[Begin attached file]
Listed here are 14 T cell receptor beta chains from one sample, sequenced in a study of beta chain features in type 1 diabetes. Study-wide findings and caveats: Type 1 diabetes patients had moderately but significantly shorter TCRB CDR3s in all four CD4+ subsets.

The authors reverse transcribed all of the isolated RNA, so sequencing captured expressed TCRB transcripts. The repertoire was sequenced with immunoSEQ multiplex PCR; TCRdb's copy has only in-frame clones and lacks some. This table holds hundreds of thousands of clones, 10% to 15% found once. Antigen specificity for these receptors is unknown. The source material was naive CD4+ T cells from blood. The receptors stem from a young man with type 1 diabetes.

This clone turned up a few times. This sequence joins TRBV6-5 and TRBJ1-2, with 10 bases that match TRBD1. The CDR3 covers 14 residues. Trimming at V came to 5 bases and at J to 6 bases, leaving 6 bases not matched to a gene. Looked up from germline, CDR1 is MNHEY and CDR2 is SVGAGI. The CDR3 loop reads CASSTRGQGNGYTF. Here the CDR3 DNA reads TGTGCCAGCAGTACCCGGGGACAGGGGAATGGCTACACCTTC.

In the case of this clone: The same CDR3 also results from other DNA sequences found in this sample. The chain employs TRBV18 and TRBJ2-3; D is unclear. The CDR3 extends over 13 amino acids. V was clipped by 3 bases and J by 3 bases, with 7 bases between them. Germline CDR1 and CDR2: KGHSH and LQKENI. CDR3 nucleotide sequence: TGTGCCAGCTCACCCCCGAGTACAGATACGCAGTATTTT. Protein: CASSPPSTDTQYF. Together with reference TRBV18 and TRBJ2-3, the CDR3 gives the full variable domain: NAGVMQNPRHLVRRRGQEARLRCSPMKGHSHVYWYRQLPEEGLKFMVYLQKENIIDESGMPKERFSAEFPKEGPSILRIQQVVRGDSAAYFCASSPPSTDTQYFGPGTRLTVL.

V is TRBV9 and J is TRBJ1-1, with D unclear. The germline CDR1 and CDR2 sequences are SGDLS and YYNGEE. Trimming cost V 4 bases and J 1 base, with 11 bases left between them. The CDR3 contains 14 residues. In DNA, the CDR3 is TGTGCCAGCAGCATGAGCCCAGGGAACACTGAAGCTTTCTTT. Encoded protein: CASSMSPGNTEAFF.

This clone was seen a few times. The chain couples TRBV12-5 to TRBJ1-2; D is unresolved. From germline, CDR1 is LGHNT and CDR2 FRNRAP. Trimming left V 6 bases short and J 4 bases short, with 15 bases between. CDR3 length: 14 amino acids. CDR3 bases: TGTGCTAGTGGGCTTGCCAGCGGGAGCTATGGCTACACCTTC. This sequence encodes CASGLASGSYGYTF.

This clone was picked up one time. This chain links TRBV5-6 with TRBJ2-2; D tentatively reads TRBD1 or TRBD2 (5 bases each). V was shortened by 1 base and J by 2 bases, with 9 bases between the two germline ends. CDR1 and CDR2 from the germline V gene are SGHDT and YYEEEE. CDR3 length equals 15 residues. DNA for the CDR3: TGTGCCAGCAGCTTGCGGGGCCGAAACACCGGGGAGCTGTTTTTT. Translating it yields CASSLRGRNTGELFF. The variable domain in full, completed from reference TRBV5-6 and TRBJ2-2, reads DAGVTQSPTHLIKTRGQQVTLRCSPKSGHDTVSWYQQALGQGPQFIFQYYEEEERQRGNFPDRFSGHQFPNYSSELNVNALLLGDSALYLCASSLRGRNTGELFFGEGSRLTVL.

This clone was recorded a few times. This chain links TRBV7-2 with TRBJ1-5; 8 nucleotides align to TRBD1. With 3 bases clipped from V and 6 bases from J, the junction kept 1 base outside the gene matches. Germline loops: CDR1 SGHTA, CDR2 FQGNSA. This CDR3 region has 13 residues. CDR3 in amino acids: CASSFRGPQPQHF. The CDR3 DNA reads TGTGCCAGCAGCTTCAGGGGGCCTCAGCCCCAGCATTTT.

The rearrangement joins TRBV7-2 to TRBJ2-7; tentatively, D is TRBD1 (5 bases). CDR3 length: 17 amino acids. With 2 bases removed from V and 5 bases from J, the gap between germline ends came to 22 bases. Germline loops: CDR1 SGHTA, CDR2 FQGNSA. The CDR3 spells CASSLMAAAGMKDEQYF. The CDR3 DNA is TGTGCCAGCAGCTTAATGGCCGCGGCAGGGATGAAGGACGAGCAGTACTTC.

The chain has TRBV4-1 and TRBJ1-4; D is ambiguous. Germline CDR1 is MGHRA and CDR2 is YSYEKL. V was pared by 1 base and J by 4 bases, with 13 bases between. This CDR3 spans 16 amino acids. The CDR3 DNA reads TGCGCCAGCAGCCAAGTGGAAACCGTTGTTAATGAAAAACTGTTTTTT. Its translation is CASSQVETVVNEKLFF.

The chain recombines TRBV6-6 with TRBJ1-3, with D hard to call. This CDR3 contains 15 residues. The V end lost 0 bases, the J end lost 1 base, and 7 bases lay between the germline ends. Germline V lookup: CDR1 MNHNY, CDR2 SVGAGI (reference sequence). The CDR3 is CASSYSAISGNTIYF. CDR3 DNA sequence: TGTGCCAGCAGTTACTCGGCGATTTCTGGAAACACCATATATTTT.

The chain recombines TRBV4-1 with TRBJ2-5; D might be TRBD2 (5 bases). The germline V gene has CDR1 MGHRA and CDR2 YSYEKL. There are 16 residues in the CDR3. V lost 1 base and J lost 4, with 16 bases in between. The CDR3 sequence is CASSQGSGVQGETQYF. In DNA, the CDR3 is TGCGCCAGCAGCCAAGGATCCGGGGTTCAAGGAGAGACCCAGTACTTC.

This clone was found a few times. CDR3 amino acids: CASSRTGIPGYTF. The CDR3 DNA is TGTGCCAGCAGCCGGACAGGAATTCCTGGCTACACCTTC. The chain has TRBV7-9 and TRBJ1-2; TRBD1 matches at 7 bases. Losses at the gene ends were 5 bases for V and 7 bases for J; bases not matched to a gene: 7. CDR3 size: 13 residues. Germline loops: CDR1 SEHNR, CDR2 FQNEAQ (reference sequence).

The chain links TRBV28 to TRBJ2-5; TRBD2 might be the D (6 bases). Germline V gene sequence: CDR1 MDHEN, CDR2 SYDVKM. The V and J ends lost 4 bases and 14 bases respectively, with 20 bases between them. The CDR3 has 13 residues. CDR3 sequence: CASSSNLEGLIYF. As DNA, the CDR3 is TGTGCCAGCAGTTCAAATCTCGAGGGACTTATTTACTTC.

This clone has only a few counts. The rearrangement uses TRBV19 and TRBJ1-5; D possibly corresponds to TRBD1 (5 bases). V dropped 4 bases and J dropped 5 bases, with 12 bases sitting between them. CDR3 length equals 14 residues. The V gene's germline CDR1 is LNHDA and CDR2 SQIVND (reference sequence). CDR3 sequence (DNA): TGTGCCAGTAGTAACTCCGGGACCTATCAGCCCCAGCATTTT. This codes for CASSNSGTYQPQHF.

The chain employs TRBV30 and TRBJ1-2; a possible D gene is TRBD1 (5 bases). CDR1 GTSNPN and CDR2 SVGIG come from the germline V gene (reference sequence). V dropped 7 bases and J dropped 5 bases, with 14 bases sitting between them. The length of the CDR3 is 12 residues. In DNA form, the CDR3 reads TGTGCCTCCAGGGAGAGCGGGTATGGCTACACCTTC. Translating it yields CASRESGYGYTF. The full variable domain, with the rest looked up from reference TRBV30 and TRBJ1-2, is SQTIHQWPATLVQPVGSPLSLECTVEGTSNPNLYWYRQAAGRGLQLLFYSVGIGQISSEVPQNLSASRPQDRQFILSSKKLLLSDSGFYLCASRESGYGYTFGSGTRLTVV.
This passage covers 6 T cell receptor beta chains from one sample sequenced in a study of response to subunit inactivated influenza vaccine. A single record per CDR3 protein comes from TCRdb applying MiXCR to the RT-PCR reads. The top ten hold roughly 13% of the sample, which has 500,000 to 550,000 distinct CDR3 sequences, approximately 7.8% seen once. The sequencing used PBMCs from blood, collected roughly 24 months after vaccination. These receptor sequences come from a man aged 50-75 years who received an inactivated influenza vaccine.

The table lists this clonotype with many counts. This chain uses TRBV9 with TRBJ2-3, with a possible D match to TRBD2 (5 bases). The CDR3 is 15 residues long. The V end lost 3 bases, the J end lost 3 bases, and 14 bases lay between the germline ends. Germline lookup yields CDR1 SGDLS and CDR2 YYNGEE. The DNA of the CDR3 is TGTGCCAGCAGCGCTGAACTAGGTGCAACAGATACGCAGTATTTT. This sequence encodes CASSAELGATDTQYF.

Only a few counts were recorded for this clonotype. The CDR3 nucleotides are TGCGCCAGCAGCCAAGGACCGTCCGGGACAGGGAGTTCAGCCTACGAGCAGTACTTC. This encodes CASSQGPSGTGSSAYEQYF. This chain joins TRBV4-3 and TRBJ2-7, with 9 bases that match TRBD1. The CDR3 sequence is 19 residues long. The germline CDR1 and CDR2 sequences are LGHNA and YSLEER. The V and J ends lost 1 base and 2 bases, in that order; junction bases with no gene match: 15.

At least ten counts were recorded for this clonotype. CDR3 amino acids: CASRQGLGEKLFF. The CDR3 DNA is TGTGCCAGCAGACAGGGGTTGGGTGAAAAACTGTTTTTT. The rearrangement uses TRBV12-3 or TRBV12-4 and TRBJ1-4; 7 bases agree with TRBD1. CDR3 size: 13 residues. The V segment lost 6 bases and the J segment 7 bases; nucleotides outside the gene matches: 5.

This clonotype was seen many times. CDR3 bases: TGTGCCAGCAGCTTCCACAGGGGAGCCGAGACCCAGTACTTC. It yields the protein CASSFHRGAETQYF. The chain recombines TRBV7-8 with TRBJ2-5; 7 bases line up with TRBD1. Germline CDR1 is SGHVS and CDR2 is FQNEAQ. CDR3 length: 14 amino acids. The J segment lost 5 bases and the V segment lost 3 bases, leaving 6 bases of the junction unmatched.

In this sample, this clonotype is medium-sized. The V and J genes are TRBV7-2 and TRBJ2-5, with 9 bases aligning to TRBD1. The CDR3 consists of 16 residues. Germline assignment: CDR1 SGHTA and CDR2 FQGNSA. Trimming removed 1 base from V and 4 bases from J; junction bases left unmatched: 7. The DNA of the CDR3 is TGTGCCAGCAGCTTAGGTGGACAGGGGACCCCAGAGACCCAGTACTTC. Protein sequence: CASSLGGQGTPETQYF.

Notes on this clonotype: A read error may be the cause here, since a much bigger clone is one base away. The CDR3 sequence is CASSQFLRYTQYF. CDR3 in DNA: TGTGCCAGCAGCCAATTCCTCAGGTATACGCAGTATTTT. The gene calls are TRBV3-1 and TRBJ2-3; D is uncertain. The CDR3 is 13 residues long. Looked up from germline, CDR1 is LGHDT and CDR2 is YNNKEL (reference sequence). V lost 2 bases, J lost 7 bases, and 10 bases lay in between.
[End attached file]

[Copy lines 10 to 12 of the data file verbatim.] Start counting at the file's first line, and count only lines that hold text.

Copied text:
The chain has TRBV4-1 and TRBJ1-4; D is ambiguous. Germline CDR1 is MGHRA and CDR2 is YSYEKL. V was pared by 1 base and J by 4 bases, with 13 bases between. This CDR3 spans 16 amino acids. The CDR3 DNA reads TGCGCCAGCAGCCAAGTGGAAACCGTTGTTAATGAAAAACTGTTTTTT. Its translation is CASSQVETVVNEKLFF.

The chain recombines TRBV6-6 with TRBJ1-3, with D hard to call. This CDR3 contains 15 residues. The V end lost 0 bases, the J end lost 1 base, and 7 bases lay between the germline ends. Germline V lookup: CDR1 MNHNY, CDR2 SVGAGI (reference sequence). The CDR3 is CASSYSAISGNTIYF. CDR3 DNA sequence: TGTGCCAGCAGTTACTCGGCGATTTCTGGAAACACCATATATTTT.

The chain recombines TRBV4-1 with TRBJ2-5; D might be TRBD2 (5 bases). The germline V gene has CDR1 MGHRA and CDR2 YSYEKL. There are 16 residues in the CDR3. V lost 1 base and J lost 4, with 16 bases in between. The CDR3 sequence is CASSQGSGVQGETQYF. In DNA, the CDR3 is TGCGCCAGCAGCCAAGGATCCGGGGTTCAAGGAGAGACCCAGTACTTC.